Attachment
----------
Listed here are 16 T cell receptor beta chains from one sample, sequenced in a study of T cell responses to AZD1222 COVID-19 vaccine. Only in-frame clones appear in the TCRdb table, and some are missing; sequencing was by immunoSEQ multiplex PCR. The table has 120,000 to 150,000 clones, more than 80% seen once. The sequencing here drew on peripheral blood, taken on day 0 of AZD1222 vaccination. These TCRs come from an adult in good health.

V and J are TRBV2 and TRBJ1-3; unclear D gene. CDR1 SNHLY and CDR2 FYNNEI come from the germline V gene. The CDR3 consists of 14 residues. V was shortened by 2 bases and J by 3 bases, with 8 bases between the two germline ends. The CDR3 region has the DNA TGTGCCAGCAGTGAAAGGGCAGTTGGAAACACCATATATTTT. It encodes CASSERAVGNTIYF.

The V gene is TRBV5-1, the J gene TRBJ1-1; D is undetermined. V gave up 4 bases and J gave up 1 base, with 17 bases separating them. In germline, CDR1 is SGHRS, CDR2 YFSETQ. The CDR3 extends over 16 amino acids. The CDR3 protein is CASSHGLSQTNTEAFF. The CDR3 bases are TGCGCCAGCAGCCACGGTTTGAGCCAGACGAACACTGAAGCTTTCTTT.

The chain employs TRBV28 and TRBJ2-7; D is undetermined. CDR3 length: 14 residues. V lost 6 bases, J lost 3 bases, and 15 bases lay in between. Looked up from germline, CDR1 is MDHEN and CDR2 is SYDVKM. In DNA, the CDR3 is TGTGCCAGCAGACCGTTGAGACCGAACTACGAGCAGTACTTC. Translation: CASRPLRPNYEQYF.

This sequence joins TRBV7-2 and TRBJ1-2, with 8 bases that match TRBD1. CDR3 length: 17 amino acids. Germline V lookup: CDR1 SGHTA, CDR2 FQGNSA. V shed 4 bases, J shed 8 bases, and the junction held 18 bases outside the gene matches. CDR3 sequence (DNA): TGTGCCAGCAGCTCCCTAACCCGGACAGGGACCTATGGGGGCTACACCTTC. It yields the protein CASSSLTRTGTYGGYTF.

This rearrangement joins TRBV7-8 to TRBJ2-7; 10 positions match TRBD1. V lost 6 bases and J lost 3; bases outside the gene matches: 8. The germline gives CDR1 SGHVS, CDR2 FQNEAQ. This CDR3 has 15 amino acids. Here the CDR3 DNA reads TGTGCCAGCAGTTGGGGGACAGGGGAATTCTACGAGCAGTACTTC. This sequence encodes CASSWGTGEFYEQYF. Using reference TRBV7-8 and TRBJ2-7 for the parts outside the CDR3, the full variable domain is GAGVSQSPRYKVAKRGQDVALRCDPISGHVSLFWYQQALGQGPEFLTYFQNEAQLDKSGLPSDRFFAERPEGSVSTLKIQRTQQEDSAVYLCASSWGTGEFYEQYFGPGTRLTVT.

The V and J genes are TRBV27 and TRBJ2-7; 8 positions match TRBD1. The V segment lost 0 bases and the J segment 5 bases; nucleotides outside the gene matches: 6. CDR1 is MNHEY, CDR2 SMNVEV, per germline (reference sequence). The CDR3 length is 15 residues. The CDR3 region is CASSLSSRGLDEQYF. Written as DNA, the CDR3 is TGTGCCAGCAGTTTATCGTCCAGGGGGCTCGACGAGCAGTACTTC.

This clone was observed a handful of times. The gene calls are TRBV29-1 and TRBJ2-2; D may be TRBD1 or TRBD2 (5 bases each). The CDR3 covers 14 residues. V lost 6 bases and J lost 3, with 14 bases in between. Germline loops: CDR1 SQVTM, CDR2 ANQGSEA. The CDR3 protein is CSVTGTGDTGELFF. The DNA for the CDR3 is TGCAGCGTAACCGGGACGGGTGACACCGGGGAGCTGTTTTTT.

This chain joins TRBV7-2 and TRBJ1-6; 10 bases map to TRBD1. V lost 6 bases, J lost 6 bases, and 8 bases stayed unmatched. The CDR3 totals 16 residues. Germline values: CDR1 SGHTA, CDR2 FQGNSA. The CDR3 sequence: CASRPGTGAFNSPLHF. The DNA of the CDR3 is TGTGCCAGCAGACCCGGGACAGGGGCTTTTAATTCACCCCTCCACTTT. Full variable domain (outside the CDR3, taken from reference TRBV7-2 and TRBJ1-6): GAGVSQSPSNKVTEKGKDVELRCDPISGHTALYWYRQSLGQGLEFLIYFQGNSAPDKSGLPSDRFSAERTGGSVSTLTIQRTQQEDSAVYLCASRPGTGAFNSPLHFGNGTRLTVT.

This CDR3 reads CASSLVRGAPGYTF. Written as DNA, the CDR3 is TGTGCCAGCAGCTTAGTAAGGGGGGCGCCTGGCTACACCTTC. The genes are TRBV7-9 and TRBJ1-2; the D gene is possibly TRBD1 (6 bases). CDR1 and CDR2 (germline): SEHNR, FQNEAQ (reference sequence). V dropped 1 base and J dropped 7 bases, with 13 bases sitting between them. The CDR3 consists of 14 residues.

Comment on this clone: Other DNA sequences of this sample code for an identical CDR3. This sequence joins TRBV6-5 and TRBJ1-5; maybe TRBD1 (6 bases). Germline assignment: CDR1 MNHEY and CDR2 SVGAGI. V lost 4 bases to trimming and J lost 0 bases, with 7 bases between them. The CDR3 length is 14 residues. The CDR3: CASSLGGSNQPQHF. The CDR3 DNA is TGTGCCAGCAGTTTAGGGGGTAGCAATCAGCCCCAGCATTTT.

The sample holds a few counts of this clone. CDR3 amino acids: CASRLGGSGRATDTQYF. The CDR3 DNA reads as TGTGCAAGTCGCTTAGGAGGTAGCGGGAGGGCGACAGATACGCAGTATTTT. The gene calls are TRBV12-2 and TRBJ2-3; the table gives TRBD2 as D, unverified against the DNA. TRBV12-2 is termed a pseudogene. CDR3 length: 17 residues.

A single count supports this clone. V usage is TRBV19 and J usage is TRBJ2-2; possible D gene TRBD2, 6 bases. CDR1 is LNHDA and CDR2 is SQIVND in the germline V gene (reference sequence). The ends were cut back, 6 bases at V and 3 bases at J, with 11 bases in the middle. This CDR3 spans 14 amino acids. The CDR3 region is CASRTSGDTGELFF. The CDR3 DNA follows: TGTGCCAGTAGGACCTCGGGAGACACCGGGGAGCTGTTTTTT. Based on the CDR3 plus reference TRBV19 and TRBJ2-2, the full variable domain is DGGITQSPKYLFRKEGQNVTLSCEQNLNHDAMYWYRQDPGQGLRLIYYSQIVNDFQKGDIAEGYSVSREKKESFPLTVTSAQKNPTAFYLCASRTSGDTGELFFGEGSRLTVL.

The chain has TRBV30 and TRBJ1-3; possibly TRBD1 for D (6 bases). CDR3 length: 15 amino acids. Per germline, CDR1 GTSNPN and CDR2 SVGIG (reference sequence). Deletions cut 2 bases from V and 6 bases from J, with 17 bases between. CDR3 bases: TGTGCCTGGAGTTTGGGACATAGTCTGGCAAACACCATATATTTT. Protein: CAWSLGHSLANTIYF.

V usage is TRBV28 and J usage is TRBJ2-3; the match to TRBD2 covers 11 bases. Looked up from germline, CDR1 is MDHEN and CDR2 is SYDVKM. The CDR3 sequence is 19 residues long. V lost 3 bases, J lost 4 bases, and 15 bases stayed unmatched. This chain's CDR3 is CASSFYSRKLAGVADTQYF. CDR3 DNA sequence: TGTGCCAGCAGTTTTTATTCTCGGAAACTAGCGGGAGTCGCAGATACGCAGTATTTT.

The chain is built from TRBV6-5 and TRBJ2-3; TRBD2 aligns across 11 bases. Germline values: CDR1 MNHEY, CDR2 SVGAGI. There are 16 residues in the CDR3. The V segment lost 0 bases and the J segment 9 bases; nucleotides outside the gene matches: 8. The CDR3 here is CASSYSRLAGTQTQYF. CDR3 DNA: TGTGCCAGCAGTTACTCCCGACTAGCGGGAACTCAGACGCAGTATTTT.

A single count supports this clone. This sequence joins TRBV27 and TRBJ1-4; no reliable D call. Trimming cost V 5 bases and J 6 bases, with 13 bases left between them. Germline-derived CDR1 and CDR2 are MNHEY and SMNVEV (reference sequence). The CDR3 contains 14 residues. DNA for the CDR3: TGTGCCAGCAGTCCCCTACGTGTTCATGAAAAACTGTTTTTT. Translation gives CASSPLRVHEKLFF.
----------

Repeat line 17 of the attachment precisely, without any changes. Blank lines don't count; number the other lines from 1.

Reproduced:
A single count supports this clone. This sequence joins TRBV27 and TRBJ1-4; no reliable D call. Trimming cost V 5 bases and J 6 bases, with 13 bases left between them. Germline-derived CDR1 and CDR2 are MNHEY and SMNVEV (reference sequence). The CDR3 contains 14 residues. DNA for the CDR3: TGTGCCAGCAGTCCCCTACGTGTTCATGAAAAACTGTTTTTT. Translation gives CASSPLRVHEKLFF.